Since its modest inception in 1974, the Vancouver-based Fraser Institute has grown considerably in stature. From its early days, when its press releases were met by journalists and editors with suspicion and derision, to the present, where it enjoys status as a go-to source for every major media outlet in Canada, Fraser is a made-in-British Columbia success story. And nowhere is the influence of the Fraser Institute felt more keenly than in the pages of its hometown broadsheet, the Vancouver Sun. Historically, the Sun has turned to the think tank for copy more often than any other major newspaper in Canada and the rate has increased in the past decade.
Political scientist Donald Abelson uses the term "marketplace of ideas" to describe the terrain on which think tanks like Fraser compete for influence in public opinion and public policy. Fraser founder Michael Walker would certainly appreciate the metaphor. Walker built his think tank on an unwavering belief in the free market as the mode by which social relationships can be rationalized and enriched. So committed is the institute to the ideal of liberalization of markets, that it hawks Adam Smith neckties, adorned with the father of free market economics, from its website.
Unlike many Canadian think tanks, which concentrate their efforts on trying to effect public policy at the highest levels, Fraser has chosen to wage war in the muddy trenches of public opinion. Through a barrage of press releases, lectures, magazines, even viral videos, Fraser seeks to talk, and be talked about, in media discourse about public policy.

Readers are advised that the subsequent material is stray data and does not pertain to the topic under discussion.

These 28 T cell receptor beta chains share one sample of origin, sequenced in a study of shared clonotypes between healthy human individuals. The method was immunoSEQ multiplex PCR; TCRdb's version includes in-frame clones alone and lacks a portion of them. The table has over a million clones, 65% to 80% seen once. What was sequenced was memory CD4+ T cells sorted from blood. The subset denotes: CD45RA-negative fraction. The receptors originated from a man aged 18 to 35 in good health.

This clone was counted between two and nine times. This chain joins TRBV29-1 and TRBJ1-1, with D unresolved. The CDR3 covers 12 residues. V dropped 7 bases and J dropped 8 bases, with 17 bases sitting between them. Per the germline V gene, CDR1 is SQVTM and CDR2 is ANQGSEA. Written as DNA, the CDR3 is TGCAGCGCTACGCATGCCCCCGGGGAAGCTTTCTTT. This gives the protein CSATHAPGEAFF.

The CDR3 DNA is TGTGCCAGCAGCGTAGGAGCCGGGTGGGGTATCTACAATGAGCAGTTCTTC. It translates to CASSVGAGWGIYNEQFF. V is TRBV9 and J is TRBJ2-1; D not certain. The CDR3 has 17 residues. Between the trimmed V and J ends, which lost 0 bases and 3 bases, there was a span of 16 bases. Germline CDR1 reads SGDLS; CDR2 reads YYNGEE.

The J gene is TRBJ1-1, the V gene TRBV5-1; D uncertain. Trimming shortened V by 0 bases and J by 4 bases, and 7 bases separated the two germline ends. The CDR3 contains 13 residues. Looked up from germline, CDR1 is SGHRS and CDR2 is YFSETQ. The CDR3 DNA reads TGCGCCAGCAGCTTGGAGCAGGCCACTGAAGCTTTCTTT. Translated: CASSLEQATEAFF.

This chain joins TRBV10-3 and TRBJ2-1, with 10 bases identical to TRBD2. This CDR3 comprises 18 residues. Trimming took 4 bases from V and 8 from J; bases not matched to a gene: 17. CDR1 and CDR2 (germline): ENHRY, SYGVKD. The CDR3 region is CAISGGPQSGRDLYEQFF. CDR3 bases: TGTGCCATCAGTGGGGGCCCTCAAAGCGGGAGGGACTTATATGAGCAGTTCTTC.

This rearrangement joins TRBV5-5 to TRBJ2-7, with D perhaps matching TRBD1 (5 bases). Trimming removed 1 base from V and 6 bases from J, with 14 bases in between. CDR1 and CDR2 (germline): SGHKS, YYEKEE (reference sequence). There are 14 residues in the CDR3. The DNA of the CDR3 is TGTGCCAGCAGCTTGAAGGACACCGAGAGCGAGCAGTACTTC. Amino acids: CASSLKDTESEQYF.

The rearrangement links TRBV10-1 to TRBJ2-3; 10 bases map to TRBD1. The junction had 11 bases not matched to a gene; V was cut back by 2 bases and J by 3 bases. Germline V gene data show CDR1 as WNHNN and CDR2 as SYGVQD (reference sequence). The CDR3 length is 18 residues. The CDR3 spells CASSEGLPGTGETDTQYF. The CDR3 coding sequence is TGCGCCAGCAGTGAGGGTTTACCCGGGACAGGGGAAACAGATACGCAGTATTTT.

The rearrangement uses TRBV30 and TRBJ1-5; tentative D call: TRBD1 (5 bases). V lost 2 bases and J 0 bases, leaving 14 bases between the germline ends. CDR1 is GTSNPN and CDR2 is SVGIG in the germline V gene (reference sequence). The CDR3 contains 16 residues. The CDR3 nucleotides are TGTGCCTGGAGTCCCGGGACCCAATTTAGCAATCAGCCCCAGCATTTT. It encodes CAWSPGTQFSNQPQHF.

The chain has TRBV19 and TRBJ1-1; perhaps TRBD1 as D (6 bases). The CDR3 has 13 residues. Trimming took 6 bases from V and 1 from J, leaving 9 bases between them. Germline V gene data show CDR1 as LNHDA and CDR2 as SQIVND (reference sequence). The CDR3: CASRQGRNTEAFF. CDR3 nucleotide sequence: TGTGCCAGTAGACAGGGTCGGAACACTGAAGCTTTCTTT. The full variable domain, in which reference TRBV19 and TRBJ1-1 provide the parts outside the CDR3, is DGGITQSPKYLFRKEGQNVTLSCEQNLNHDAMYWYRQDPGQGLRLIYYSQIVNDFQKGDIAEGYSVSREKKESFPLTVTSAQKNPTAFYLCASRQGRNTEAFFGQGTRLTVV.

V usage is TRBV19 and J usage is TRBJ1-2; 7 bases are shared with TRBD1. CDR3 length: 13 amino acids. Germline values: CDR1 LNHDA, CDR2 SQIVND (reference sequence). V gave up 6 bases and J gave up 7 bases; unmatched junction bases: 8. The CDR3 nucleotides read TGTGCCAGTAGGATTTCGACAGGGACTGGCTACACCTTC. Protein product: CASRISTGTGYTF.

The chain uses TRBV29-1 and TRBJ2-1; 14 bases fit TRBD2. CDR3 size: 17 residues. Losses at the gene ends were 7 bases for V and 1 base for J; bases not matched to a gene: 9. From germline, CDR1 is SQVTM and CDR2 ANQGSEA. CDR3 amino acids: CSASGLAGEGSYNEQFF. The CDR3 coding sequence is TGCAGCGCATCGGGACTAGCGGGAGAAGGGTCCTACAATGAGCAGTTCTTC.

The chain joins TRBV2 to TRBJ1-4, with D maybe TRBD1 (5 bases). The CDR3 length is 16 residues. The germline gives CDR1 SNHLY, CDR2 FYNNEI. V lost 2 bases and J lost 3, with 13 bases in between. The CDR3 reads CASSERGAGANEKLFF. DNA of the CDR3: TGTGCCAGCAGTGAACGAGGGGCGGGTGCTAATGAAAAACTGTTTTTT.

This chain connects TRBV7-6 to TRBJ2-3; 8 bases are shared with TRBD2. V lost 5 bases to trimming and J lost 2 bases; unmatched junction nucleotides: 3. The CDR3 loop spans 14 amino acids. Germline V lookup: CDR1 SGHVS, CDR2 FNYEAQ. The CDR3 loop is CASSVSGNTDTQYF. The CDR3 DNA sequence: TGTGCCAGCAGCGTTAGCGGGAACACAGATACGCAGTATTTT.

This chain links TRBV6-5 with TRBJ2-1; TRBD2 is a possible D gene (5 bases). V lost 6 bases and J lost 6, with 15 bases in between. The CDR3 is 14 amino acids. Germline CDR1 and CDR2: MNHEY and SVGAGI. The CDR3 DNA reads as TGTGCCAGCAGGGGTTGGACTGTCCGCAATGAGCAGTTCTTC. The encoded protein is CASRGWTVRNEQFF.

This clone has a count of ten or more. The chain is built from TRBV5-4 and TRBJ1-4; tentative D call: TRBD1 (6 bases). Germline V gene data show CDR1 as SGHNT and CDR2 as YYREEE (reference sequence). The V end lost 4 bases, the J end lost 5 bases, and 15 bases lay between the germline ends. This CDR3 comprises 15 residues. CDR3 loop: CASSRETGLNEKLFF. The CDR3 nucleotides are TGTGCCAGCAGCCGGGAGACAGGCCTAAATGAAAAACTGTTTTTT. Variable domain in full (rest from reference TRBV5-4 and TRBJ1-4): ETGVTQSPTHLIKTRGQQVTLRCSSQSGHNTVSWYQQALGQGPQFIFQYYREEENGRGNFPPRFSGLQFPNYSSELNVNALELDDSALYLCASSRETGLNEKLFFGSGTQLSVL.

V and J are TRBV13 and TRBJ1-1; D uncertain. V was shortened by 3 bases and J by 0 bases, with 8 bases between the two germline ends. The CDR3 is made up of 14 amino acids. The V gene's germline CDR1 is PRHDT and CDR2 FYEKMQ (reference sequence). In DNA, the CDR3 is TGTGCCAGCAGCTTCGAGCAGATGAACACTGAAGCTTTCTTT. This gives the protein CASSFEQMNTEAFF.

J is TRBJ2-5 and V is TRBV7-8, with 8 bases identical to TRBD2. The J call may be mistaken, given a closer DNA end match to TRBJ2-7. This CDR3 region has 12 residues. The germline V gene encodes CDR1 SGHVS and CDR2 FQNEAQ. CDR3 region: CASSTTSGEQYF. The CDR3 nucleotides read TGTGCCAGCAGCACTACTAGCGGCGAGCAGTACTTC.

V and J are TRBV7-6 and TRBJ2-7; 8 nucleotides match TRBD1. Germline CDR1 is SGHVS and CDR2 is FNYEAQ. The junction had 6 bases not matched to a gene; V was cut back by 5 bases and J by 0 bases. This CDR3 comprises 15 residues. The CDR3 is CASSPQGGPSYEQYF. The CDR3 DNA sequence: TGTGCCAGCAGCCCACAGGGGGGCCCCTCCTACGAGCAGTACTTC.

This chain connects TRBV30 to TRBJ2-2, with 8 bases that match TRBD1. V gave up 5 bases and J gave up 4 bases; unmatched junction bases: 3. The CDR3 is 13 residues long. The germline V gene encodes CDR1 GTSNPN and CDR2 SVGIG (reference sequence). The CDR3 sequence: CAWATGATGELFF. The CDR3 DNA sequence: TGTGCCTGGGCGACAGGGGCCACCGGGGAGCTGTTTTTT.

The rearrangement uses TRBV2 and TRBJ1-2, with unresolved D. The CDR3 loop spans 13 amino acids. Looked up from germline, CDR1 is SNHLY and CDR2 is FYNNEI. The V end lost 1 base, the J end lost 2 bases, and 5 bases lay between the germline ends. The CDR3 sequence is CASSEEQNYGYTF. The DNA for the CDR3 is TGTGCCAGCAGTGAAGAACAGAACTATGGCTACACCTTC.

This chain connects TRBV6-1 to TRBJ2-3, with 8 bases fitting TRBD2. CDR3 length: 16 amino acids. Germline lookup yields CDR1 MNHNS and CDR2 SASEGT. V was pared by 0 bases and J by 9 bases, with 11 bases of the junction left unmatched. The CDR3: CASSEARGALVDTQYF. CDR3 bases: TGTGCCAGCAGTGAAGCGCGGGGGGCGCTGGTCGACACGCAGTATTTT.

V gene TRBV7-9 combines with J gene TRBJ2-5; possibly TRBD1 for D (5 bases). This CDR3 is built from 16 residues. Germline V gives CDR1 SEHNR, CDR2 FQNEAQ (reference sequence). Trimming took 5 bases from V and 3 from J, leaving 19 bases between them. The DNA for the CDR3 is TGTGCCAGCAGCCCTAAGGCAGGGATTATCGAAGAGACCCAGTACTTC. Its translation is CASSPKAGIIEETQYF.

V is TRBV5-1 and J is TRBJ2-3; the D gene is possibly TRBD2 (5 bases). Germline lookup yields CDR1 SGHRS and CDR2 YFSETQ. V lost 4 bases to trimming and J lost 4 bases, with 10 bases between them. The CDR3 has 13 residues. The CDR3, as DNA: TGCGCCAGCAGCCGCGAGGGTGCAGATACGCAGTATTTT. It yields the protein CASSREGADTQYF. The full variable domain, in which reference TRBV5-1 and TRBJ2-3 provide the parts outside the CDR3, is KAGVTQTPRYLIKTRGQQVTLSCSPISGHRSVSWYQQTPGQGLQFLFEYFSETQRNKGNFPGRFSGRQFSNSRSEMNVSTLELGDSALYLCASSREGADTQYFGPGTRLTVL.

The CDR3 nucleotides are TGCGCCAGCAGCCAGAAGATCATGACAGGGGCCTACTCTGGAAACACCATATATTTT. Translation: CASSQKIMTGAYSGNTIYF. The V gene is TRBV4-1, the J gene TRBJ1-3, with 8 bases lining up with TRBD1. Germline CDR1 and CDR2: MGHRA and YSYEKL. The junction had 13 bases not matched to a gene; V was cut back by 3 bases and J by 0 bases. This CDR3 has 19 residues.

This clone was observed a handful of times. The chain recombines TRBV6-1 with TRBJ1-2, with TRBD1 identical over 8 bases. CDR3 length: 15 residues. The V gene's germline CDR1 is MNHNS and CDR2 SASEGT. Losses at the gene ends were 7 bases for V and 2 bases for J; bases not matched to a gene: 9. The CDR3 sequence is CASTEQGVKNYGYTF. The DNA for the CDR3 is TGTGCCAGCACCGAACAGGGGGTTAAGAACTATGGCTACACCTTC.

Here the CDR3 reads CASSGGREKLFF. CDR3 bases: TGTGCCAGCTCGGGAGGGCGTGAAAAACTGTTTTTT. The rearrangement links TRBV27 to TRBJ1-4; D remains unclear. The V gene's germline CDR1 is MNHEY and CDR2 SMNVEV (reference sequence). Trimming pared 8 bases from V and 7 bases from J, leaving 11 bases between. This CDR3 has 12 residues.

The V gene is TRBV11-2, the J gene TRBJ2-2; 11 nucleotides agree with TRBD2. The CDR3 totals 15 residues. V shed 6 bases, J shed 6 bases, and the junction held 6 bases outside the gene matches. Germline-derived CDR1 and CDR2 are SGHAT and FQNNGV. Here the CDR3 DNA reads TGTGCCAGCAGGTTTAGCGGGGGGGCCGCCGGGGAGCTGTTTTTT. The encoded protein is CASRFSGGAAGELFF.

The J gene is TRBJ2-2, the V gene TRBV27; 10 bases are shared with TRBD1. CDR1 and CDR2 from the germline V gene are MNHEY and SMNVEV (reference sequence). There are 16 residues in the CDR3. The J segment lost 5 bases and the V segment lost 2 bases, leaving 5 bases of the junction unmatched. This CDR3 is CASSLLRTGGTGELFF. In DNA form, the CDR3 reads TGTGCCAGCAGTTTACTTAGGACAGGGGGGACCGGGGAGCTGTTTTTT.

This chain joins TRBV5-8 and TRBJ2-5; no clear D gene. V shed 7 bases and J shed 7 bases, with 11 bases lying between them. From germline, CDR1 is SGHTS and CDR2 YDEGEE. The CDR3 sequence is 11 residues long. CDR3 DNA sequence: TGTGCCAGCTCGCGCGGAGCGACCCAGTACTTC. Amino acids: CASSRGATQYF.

In this endeavour, Fraser has been extraordinarily successful. Abelson has documented how the upstart think tank grew its public profile in its first two decades, and the trend has continued. Since Jan. 1, 2000, Fraser has garnered 8,321 citations in major Canadian newspapers. According to its own 2008 annual report, the institute received just over 7,200 mentions worldwide, in all media, last year alone.
Among Canadian think tanks, Fraser consistently punches above its weight. By almost any measure of exposure, Fraser has eclipsed even the venerable Conference Board of Canada, which enjoys budget and staff more than twice that of Fraser.
Giving editors what they want
At least part of the institute's success in getting the message out owes to its shrewdness in crafting ready-made media content that is easily incorporated into news and editorial items. Case in point is Tax Freedom Day, an "event" torn from the playbook of the Tax Foundation, an American think tank. Tax Freedom Day marks the date at which, according to Fraser interpretation, average Canadians begin "working for themselves," having finally paid off their annual tax burden.